ARE YOU HAVING TROUBLE
WITH YOUR IGNITION CYLINDER?
HERE’S WHAT YOU CAN DO!
If you cannot start up your car, there are a good many reasons this is happening. One possibility is that your ignition switch is failing. A worn-out ignition can be a hazard, so don’t ignore it. Carefully examine your automobile. In some cases, you can determine the nature of the problem yourself.
Are You Having Problems Starting the Car?
Whenever you fire the engine, the ignition coil gets its power from the battery, and sends it to the sparkplugs, which ignites the fuel so that your vehicle will run. If you’ve turned the engine over too many times, then you’ve likely drained the battery. If so, there’s no power left to start it again.
Watch for These Warning Signs:
- you cannot get the key in the ignition at all
- while idling, you’re prone to stalling
- you may observe higher auto emissions
- the key comes out, even while your car is still running
- at times, the steering wheel sticks, or becomes immovable
- you might see increased fuel consumption
- you may notice car battery problems
Causes of Ignition Problems
The ignition has been faulty from the beginning. Consult the manufacturer. If your car is still under warranty, your dealership ought to replace your ignition cylinder for free. If it’s no longer under warranty, it’s time to hire an automotive locksmith.
Did you accidentally put the wrong key in the ignition switch? If you stuck the incorrect key into the ignition by mistake, don’t attempt to pull it out! You could easily cause irreparable damage. Call an automotive locksmith instead.
The transponder key isn’t properly communicating. This probably means its computer chip lost its programming. You can reprogram your existing key; or, you can hire a professional locksmith to duplicate the existing cuts and program a completely new one. An exceptional professional automotive locksmith technician will know how to do the exacting work needed to carry out this precise service.
Your car key has simply endured too much wear and tear. As time goes by, your car key will become less and less effective, and eventually stop working. If so, it needs to be remade, applying the factory key cutting codes so that it will be cut accurately and completely functional.
Your ignition’s set of wafers, which index with corresponding cuts on the key, are worn-out, or jammed up with grime, which will cause the ignition switch to fail. A thorough cleaning, or individual wafer replacement, will make a total replacement unnecessary.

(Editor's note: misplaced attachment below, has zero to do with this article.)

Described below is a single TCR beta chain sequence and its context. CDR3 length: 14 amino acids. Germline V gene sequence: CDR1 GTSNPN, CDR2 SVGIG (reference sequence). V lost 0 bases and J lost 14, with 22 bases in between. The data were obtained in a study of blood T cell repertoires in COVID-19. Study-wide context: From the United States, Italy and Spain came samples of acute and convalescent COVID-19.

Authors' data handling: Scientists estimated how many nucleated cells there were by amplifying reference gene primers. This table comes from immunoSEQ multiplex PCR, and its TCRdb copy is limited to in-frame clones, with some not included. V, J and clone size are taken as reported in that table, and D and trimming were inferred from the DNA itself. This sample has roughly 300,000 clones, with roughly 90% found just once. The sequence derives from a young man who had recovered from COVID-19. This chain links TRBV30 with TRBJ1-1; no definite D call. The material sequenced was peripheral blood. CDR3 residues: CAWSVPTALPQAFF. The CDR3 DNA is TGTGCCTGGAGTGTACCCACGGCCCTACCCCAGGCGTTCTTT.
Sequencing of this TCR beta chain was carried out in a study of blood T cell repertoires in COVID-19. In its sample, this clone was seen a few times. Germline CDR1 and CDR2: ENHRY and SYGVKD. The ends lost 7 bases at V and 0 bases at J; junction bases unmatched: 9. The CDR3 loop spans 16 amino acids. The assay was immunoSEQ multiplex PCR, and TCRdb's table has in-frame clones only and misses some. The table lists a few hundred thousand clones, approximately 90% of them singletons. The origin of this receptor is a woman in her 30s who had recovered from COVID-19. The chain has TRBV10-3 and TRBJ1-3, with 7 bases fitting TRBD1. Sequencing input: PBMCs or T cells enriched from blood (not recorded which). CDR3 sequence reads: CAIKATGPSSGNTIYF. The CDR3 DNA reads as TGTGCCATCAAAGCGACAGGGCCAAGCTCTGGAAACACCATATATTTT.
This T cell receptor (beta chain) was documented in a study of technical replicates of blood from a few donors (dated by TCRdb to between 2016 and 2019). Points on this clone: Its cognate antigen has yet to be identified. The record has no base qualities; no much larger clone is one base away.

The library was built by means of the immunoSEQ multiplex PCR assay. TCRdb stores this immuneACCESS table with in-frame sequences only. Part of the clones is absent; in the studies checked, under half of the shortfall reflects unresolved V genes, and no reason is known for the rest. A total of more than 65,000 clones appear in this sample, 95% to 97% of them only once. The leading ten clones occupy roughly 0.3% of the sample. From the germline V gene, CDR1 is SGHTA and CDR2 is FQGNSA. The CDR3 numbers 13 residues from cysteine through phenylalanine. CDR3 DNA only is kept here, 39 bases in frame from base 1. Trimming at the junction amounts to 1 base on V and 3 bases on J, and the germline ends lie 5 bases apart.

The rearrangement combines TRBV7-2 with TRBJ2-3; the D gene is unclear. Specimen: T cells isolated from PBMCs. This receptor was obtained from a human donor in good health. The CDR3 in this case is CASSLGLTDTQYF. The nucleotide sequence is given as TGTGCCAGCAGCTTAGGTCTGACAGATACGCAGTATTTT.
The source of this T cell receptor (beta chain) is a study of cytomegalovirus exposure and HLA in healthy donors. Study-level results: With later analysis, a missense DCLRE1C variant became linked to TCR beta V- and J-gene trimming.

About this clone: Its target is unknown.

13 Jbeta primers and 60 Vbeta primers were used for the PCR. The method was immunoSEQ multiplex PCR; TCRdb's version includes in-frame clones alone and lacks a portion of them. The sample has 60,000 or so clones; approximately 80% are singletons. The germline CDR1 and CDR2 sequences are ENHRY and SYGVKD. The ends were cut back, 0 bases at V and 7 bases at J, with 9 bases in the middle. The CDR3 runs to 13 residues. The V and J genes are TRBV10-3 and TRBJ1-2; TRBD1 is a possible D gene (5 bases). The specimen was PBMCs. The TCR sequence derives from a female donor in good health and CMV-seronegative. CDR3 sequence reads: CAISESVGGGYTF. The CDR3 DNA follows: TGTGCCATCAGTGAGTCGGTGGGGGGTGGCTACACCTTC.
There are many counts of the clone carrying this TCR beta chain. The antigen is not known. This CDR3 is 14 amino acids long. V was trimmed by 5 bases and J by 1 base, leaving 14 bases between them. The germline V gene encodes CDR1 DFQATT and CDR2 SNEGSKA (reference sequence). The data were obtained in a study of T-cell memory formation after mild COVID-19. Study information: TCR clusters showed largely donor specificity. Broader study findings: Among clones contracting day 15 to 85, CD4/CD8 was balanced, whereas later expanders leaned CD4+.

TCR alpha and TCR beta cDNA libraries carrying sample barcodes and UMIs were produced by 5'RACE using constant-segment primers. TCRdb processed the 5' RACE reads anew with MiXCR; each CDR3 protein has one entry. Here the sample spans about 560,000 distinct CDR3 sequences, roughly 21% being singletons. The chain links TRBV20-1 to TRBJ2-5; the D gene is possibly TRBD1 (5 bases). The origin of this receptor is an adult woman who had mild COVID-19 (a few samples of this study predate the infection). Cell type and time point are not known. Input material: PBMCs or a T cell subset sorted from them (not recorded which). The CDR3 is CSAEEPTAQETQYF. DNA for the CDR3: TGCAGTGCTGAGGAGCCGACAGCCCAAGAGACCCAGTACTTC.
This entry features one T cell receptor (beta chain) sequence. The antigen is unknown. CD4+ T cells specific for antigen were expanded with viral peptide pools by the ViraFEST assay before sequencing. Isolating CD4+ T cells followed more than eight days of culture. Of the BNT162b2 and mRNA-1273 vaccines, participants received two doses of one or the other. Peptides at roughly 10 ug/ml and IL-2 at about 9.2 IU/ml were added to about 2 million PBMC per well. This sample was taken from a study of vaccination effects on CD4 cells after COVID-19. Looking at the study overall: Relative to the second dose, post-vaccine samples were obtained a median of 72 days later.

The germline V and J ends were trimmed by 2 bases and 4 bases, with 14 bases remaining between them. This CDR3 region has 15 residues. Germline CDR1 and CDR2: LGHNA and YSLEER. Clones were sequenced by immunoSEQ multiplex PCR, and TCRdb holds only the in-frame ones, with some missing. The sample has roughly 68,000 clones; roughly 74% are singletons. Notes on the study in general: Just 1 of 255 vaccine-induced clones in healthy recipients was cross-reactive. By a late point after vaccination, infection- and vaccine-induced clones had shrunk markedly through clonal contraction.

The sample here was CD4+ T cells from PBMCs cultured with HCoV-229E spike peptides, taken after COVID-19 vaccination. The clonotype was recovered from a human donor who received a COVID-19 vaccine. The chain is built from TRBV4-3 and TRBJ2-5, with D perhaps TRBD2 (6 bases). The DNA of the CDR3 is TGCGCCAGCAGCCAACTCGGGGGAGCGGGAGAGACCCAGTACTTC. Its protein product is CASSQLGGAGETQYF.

Is the switch overheating? If your ignition switch is hot when you touch it, then there might be a short, which means the issue is in the electrical system. Since the ignition switch is connected to high-resistance wires, any of the terminals where the wires are connected could overheat, and may even melt the insulating base. If this occurs, your car will jerk violently and won’t start.
Is a broken-off key or other tiny object lodged inside the lock mechanism? Don’t try repairing this yourself, because unless you know what you’re doing, you might cause irreparable damage. The broken key, or whatever the obstacle is, can be removed properly by an automotive locksmith technician, so you will not need to replace the whole ignition switch.
Did a car thief attempt to steal your automobile? A bungled car theft can wreck havoc on your ignition switch and the steering column. If you’ve been unlucky enough to have this happen to you, the entire ignition assembly will require replacement.
Investigate the Ignition’s Status
One sure sign of a faulty ignition switch is that the instrument panel will not illuminate with your car key in the second position. When you insert your key into the ignition switch and turn it, there are three regular status positions:
The “off” status position: No power is being transmitted to the system.
The “on” status position: The dashboard lights come on, but the engine’s still off.
The “start” position: You place full pressure on the key, and the engine fires up.
Monitor the dashboard lights. Normal wear and tear will eventually lead to ignition switch failure, especially on an older car. If your ignition switch begins to fail, you might not hear clicks from the main relay. If you stall out, check the dashboard lights. When you turn the car key to the “on” status position, if the oil light, brake light, charge light, and other warning lights don’t come on, then something’s wrong.
Confirm the ignition switch’s integrity. Put the car key in the “start” status position, and the second you know it’s starting up, let go of the key, allowing it to snap back to the “on” status position. If the warning lights go out when the switch snaps back, then the switch is broken. You need to contact an automotive locksmith.
Do It Yourself
If you possess some automotive expertise, then you may be able to service the ignition switch yourself. Make sure you understand exactly what you’re up against, because replacing an ignition switch is no cakewalk, particularly on newer cars, because they generally have anti-theft devices. You’ll render your vehicle inoperable if you replace your ignition switch without using the proper tools, and without taking the recommended precautions! The electrical current running through your vehicle’s system can actually cause bodily harm, so keep all metallic objects away from all the electrical wires. Prior to installing a new ignition switch, the process involves disconnecting the battery cable from the battery terminal, removing the steering column, detaching the wiring harness connected to the ignition switch, and so forth. If you still have any doubts, contact an automotive locksmith.